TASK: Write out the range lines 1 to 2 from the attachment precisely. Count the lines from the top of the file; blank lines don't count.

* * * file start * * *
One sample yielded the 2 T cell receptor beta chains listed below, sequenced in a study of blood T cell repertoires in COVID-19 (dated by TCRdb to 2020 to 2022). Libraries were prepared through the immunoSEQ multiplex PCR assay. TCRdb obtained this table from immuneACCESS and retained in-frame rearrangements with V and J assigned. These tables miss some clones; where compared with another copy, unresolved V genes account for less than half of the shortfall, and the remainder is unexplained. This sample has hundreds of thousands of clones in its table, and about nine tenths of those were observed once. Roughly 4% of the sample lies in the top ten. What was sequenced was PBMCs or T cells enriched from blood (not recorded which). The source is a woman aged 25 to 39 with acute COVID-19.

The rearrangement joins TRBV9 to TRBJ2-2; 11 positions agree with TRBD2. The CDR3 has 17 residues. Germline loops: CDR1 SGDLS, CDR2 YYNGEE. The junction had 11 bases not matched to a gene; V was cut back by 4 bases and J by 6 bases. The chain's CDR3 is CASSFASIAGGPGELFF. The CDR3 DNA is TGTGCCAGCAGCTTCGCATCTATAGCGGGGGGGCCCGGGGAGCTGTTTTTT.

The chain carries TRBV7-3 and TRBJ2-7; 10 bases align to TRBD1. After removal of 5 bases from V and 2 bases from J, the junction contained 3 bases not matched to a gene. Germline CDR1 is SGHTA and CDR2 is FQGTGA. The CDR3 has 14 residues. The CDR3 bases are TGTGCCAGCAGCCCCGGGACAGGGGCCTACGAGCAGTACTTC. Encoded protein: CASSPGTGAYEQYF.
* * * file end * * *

One sample yielded the 2 T cell receptor beta chains listed below, sequenced in a study of blood T cell repertoires in COVID-19 (dated by TCRdb to 2020 to 2022). Libraries were prepared through the immunoSEQ multiplex PCR assay. TCRdb obtained this table from immuneACCESS and retained in-frame rearrangements with V and J assigned. These tables miss some clones; where compared with another copy, unresolved V genes account for less than half of the shortfall, and the remainder is unexplained. This sample has hundreds of thousands of clones in its table, and about nine tenths of those were observed once. Roughly 4% of the sample lies in the top ten. What was sequenced was PBMCs or T cells enriched from blood (not recorded which). The source is a woman aged 25 to 39 with acute COVID-19.

The rearrangement joins TRBV9 to TRBJ2-2; 11 positions agree with TRBD2. The CDR3 has 17 residues. Germline loops: CDR1 SGDLS, CDR2 YYNGEE. The junction had 11 bases not matched to a gene; V was cut back by 4 bases and J by 6 bases. The chain's CDR3 is CASSFASIAGGPGELFF. The CDR3 DNA is TGTGCCAGCAGCTTCGCATCTATAGCGGGGGGGCCCGGGGAGCTGTTTTTT.